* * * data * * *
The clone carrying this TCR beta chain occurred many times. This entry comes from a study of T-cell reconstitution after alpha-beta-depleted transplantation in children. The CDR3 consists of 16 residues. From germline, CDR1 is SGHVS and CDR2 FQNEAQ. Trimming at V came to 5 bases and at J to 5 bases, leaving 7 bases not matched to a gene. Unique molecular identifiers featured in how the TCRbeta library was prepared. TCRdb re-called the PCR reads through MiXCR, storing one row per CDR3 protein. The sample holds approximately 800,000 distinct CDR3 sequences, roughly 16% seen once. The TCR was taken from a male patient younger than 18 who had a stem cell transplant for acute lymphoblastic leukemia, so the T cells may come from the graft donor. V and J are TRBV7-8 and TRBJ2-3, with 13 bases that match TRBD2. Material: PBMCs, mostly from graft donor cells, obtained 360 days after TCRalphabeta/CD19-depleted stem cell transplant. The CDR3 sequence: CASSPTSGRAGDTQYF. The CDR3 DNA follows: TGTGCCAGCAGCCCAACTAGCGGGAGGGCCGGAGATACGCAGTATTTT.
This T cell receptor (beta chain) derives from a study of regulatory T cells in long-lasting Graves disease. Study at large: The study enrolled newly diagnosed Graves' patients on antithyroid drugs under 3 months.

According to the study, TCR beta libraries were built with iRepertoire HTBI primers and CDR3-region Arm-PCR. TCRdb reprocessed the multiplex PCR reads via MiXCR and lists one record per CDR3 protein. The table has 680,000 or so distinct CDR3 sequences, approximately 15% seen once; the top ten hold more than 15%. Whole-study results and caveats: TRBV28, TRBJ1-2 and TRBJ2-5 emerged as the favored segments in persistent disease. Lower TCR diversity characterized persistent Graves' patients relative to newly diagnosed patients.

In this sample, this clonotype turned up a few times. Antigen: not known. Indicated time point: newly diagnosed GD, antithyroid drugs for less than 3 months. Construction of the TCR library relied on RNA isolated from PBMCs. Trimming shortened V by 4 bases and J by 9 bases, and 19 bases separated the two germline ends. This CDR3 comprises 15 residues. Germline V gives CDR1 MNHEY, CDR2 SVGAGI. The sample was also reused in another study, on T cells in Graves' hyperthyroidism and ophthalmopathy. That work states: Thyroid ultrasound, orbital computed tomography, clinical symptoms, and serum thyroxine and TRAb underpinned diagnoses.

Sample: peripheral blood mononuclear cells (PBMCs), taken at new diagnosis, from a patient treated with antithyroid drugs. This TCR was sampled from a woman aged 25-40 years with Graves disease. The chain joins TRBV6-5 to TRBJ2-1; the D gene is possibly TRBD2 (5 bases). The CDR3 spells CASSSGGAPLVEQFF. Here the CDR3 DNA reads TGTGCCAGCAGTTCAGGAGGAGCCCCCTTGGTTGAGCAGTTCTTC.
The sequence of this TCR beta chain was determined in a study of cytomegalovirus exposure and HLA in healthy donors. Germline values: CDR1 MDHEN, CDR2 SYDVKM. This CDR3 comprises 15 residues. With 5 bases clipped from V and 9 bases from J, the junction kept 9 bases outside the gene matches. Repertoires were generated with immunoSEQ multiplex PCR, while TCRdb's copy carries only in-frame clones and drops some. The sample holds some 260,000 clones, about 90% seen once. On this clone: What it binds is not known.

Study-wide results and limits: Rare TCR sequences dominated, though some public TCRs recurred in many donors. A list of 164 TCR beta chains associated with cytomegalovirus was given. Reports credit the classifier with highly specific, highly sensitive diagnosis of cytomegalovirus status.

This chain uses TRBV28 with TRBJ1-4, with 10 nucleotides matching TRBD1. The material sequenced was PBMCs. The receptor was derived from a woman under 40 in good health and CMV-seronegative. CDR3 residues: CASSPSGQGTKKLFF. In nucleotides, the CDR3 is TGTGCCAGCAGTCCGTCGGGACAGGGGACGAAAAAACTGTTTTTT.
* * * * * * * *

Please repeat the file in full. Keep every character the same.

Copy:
The clone carrying this TCR beta chain occurred many times. This entry comes from a study of T-cell reconstitution after alpha-beta-depleted transplantation in children. The CDR3 consists of 16 residues. From germline, CDR1 is SGHVS and CDR2 FQNEAQ. Trimming at V came to 5 bases and at J to 5 bases, leaving 7 bases not matched to a gene. Unique molecular identifiers featured in how the TCRbeta library was prepared. TCRdb re-called the PCR reads through MiXCR, storing one row per CDR3 protein. The sample holds approximately 800,000 distinct CDR3 sequences, roughly 16% seen once. The TCR was taken from a male patient younger than 18 who had a stem cell transplant for acute lymphoblastic leukemia, so the T cells may come from the graft donor. V and J are TRBV7-8 and TRBJ2-3, with 13 bases that match TRBD2. Material: PBMCs, mostly from graft donor cells, obtained 360 days after TCRalphabeta/CD19-depleted stem cell transplant. The CDR3 sequence: CASSPTSGRAGDTQYF. The CDR3 DNA follows: TGTGCCAGCAGCCCAACTAGCGGGAGGGCCGGAGATACGCAGTATTTT.
This T cell receptor (beta chain) derives from a study of regulatory T cells in long-lasting Graves disease. Study at large: The study enrolled newly diagnosed Graves' patients on antithyroid drugs under 3 months.

According to the study, TCR beta libraries were built with iRepertoire HTBI primers and CDR3-region Arm-PCR. TCRdb reprocessed the multiplex PCR reads via MiXCR and lists one record per CDR3 protein. The table has 680,000 or so distinct CDR3 sequences, approximately 15% seen once; the top ten hold more than 15%. Whole-study results and caveats: TRBV28, TRBJ1-2 and TRBJ2-5 emerged as the favored segments in persistent disease. Lower TCR diversity characterized persistent Graves' patients relative to newly diagnosed patients.

In this sample, this clonotype turned up a few times. Antigen: not known. Indicated time point: newly diagnosed GD, antithyroid drugs for less than 3 months. Construction of the TCR library relied on RNA isolated from PBMCs. Trimming shortened V by 4 bases and J by 9 bases, and 19 bases separated the two germline ends. This CDR3 comprises 15 residues. Germline V gives CDR1 MNHEY, CDR2 SVGAGI. The sample was also reused in another study, on T cells in Graves' hyperthyroidism and ophthalmopathy. That work states: Thyroid ultrasound, orbital computed tomography, clinical symptoms, and serum thyroxine and TRAb underpinned diagnoses.

Sample: peripheral blood mononuclear cells (PBMCs), taken at new diagnosis, from a patient treated with antithyroid drugs. This TCR was sampled from a woman aged 25-40 years with Graves disease. The chain joins TRBV6-5 to TRBJ2-1; the D gene is possibly TRBD2 (5 bases). The CDR3 spells CASSSGGAPLVEQFF. Here the CDR3 DNA reads TGTGCCAGCAGTTCAGGAGGAGCCCCCTTGGTTGAGCAGTTCTTC.
The sequence of this TCR beta chain was determined in a study of cytomegalovirus exposure and HLA in healthy donors. Germline values: CDR1 MDHEN, CDR2 SYDVKM. This CDR3 comprises 15 residues. With 5 bases clipped from V and 9 bases from J, the junction kept 9 bases outside the gene matches. Repertoires were generated with immunoSEQ multiplex PCR, while TCRdb's copy carries only in-frame clones and drops some. The sample holds some 260,000 clones, about 90% seen once. On this clone: What it binds is not known.

Study-wide results and limits: Rare TCR sequences dominated, though some public TCRs recurred in many donors. A list of 164 TCR beta chains associated with cytomegalovirus was given. Reports credit the classifier with highly specific, highly sensitive diagnosis of cytomegalovirus status.

This chain uses TRBV28 with TRBJ1-4, with 10 nucleotides matching TRBD1. The material sequenced was PBMCs. The receptor was derived from a woman under 40 in good health and CMV-seronegative. CDR3 residues: CASSPSGQGTKKLFF. In nucleotides, the CDR3 is TGTGCCAGCAGTCCGTCGGGACAGGGGACGAAAAAACTGTTTTTT.